Camille Poirier Strap Pack

rucksack history
Sometimes I love the web. While looking for further images to support an excellent history of the U.S. Army rucksack during World War II, I found the above photo of one of Camille Poirier’s early rucksacks. This in turn led to the discovery of one of his early bags on sale on EBay and an excellent introduction to Camille Poirier and his “Poirier Pack Sack”. In 1911, Camille sold off the pack business to the new Duluth Tent and Awning Company, the forbearer of todays Duluth Pack.
From the EBay auction:
Duluth Pack has its deep historic roots in a poor French-Canadian named Camille Poirier. Poirier came to the struggling village of Duluth in 1870 with very little more than a dream of making boots and shoes. In fact, according to many sources, he came into the village with a “little stock of leather and tools”, and that’s where he began a small shoe store in 1884 (the bag basically being invented pre-shop). The intent of the bag at the time was to carry large loads up and down the vast hills of Duluth, MN without putting total strain on the back (his invention of the tumpline is best known on this bag which now has universal appeal in the hiking and climbing community).
This bag was made before Poirier even had his boot and shoe shop located at 1 west Superior Street, Norris Block, built in 1884. Camille Poirier’s shoe shop was one of the four buildings on the upper side of Superior Street, west of Lake Avenue, making up the oldest section of Old Downtown Duluth, all built in the 1880’s. This is where Poirier patented and invented the “Poirier Pack Sack”. The significance of this pack is the date on the handtooled handmade brass oval plate of Nov. 10, 1882, which was handmade by Camille Poirier himself, basically a prototype strap pack before his actual patent date – on Dec. 12 1882. The actual patent was granted in Duluth, Minnesota on Dec. 12, 1882. The bag itself was a success and led Poirier to invent and to file a patent on December 12, 1882 for a “Pack Strap” that entirely changed the design of pack sacks. The Patent No. is 268,932.


According to the patent filed by Camille Poirier, he “invented a new and improved Pack-Strap for holding and packing articles of clothing, provisions, and other articles which are to be carried in a package on the back. The invention consists in a bag formed with a flap and provided with shoulder straps and head-strap for supporting and carrying the bag on the back.”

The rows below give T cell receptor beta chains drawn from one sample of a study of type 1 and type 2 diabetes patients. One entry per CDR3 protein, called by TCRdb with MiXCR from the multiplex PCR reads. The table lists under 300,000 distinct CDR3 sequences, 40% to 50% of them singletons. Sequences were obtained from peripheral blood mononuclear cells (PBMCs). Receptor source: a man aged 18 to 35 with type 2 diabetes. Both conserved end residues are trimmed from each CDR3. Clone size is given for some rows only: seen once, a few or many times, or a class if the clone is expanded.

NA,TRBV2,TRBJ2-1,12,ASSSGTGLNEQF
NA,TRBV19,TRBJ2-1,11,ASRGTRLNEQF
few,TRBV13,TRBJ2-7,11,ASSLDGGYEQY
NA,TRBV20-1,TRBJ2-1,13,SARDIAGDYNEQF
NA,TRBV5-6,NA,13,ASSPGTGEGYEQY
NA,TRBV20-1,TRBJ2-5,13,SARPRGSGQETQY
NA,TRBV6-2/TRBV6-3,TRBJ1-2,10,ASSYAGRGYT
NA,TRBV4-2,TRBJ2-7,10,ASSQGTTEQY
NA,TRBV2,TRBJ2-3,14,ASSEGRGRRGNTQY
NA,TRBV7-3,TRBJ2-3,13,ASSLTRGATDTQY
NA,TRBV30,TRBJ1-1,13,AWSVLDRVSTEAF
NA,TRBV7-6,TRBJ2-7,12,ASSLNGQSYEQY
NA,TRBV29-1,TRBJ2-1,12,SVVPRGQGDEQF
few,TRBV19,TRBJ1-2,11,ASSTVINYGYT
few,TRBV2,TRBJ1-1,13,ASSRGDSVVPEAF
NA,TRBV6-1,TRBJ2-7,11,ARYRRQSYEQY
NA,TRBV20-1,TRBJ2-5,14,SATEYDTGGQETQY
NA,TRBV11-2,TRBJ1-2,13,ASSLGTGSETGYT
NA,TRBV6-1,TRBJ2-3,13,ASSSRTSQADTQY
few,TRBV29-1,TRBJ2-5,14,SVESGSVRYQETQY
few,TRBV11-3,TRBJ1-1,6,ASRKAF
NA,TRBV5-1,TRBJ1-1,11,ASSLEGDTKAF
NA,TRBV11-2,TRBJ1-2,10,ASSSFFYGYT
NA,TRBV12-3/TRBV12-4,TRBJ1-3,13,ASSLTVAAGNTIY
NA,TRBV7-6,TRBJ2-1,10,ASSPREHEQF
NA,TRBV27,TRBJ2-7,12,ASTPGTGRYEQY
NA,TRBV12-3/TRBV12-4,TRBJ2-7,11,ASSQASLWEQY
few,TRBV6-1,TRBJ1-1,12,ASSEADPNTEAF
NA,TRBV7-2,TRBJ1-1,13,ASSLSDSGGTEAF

In this bag’s amazing design, Poirier was credited with the “tumpline” which is a strap attached at both ends to a backpack and used to carry the object by placing the strap over the top of the head. Later on Poirier’s design came to be called the “Duluth Pack” after the village in which Poirier ran his business.
The “Pack Strap” was a canvas sack that closed with a buckled flap, had new-fangled shoulder straps in addition to the traditional tumpline. In 1911, Camille sold off the pack business to the new Duluth Tent and Awning Company. At the time of this listing, Duluth Pack Company was contacted and a representative of the company said the earliest Pack they had was received by donation from an Australian and this was the Auto (Car) Pack. That pack was dated in the 1920’s and the “Pack Strap” up for auction is many years older than that as you can see. There are no known “Poirier Pack Strap Sacks” left in existence so this is a TRULY ORIGINAL and a one-of-a-kind RARE item. It is believe this bag is the original patent design prototype because of the three stitch marks above the patent date where the umbrella leather loop would sit. The bags that Poirier sold in his store were stamped in ink “Poirier Duluth Back Strap” in this location on the front flap.
More information on tumplines. They are often used to transport heavy loads across uneven terrain such as footpaths and portages. The Voyageurs of the North American fur trade used tumplines exclusively to carry their cargo of pelts and rations across portages. Tumplines should not be worn over the forehead, but rather the top of the head just back from the hairline, pulling straight down in alignment with the spine. The person then leans forward, allowing the back to help support the load. A Tumpline is a strap attached at both ends to a backpack or other luggage and used to carry the object by placing the strap over the top of the head.
More history on the Duluth Pack here.